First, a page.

Cosmetic Surgery Tips

is ear pinning painful

Pinning ears is a procedure where the cartilage of an infant’s ear is surgically moved and repositioned to give it a new, more aesthetically pleasing shape. The first time your child undergoes ear pinning surgery will be in early childhood, between six and 12 months old. Since babies’ cartilage has limited flexibility and growth capability, their ears are usually secured in place when they are young so that the reshaping process can begin as soon as possible.

You may find it hard to access the right information on the internet, so we are here to help you in the following article, providing the best and updated information on is ear pinning painful, What can I expect after ear pinning surgery?. Read on to learn more. We at cosmeticsurgerytips have all the information that you need about Fixing ears that stick out. Read on to learn more.

is ear pinning painful

Do you feel self-conscious about the appearance of your ears? Do you have a child who has ears that are too large or stick out too far from their head? If so, you may be a good candidate for ear pinning surgery. This surgery can help correct issues associated with large or misshapen ears, helping patients feel more confident about their appearance again.

Maybe you’ve been avoiding ear pinning surgery because you’re afraid of the answer to this specific question: “Is ear pinning surgery painful?” Ear pinning surgery – more commonly known as otoplasty – is a cosmetic procedure that corrects misshapen ears, thus bringing more balance to the patient’s facial features. While otoplasty procedures can be performed on adults, they’re most commonly performed on children from the ages of 8 and up. Otoplasty is a great choice for patients who feel self-conscious about their ears, or who have ears that are too large or oddly shared for their facial features.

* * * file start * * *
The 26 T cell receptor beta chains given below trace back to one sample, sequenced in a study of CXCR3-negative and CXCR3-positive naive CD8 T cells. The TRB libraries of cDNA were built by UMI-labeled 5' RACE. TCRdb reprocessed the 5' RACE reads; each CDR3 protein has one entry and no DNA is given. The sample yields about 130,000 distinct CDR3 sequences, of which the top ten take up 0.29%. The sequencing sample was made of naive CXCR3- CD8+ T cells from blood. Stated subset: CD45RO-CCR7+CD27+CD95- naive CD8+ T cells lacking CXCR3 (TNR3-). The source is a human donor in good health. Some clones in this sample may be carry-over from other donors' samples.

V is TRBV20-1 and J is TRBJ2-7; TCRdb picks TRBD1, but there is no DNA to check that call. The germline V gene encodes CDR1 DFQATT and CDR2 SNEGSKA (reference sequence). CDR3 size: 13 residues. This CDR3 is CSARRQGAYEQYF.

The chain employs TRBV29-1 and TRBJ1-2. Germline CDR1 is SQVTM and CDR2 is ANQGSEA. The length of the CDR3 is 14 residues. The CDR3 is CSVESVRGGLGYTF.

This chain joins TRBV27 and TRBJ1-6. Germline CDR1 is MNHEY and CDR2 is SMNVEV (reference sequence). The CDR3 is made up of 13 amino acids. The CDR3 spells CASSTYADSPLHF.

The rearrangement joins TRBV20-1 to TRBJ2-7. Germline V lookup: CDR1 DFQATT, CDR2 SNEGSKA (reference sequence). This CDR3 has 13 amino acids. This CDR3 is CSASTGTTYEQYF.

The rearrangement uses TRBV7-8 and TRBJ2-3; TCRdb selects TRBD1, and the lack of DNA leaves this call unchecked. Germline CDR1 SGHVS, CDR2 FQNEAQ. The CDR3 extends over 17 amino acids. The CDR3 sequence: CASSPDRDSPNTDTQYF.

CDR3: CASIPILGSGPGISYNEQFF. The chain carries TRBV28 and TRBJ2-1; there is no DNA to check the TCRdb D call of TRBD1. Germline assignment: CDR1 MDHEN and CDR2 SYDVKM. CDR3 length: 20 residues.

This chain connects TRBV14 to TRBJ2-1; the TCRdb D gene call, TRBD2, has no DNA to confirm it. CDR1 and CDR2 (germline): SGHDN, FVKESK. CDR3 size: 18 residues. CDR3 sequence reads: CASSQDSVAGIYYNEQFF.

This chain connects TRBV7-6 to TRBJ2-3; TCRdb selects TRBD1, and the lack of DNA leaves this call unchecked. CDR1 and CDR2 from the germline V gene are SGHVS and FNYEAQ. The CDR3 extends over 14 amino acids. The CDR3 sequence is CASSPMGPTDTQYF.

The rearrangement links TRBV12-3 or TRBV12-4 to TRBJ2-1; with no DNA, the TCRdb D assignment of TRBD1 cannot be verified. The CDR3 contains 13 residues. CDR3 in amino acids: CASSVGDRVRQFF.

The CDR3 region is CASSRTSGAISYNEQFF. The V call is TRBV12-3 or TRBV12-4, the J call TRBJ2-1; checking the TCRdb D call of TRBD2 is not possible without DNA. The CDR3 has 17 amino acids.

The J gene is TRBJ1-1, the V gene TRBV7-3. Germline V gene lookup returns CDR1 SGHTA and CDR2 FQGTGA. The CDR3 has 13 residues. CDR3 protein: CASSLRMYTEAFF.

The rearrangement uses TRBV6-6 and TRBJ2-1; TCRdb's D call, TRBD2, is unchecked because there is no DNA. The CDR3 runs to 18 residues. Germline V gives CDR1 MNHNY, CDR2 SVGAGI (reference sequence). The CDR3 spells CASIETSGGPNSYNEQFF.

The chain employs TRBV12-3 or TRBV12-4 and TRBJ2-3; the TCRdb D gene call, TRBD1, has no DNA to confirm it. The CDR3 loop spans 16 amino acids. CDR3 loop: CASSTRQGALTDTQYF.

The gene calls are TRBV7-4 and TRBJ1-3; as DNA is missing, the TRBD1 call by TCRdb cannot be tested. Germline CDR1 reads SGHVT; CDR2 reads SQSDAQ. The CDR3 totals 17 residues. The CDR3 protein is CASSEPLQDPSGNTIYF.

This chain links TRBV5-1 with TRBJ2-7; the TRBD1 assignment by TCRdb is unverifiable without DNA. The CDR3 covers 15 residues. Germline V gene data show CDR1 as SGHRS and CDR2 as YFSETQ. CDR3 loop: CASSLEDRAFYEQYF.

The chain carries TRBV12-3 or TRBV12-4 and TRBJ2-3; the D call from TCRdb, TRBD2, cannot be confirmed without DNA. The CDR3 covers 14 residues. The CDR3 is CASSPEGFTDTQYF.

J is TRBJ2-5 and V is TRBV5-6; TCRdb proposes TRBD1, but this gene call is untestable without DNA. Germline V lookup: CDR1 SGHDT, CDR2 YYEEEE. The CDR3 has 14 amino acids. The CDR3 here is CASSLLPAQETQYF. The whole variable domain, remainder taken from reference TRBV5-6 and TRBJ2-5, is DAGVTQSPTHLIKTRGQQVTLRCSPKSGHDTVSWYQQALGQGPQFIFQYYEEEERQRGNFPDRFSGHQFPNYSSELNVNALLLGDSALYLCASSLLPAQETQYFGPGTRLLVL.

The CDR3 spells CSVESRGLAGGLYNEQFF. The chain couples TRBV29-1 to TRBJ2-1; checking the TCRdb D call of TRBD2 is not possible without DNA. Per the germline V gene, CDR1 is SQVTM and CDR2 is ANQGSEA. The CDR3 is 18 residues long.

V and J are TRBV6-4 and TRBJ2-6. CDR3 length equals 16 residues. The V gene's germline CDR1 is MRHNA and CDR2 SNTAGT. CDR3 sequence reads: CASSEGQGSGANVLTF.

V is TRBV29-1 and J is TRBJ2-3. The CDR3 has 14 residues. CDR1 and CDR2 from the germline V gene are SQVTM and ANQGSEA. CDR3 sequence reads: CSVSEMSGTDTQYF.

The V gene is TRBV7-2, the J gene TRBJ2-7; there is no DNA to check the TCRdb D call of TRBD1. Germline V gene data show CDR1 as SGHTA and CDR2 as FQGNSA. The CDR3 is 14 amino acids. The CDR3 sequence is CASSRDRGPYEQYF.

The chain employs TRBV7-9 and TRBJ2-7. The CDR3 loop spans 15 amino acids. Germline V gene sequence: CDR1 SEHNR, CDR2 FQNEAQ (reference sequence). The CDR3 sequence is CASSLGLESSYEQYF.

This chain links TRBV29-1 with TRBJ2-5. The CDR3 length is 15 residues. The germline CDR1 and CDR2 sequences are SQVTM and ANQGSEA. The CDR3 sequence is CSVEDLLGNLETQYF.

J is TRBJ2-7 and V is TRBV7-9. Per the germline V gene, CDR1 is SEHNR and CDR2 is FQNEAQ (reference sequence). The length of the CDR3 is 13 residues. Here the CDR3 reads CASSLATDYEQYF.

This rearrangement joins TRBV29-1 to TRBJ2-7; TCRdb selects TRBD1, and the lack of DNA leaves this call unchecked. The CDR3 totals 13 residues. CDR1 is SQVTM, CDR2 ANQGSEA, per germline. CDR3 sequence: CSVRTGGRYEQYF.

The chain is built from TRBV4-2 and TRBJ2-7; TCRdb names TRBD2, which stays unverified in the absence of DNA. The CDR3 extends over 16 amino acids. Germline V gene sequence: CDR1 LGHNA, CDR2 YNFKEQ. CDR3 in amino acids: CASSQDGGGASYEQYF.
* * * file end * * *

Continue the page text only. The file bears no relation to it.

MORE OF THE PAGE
Is Ear Pinning Surgery Painful?

Ear pinning surgery isn’t painful, as patients are placed under general anesthesia for the surgery. However, you may feel some discomfort immediately after the procedure, as your ears will be bandaged to reduce swelling and preserve healing. Additionally, you’ll need to refrain from sleeping on the side of your head, as this can interfere with the healing process.

If you feel uncomfortable during your otoplasty healing process, we can provide you or your child with pain medications to help with the recovery process. You should start to feel more comfortable about three to five days after the surgery; the compression bandage is typically removed about two weeks later.

If your child is undergoing otoplasty surgery, we recommend getting the procedure done during the summer, when he or she can wear the compression bandage and recover at home.

What Kind of Surgery Is Needed for Correction?

There are two primary surgeries on a prominent ear.

The Davis Procedure

There’s what’s called the Davis procedure, and I’ll go through that with you.

The Davis procedure addresses the excess cartilage in the ear that causes the year to come away from the head. The conchal cartilage, located inside the ear, resembles a kidney bean shaped bowl.

The Davis procedure removes excess tissue from the base of this bowl that allows the air to be repositioned, so it lies in a more normal position closer to the head.

So that’s the Davis procedure. That addresses what we call conchal bowl cartledge hypertrophy.

The Mustarde Procedure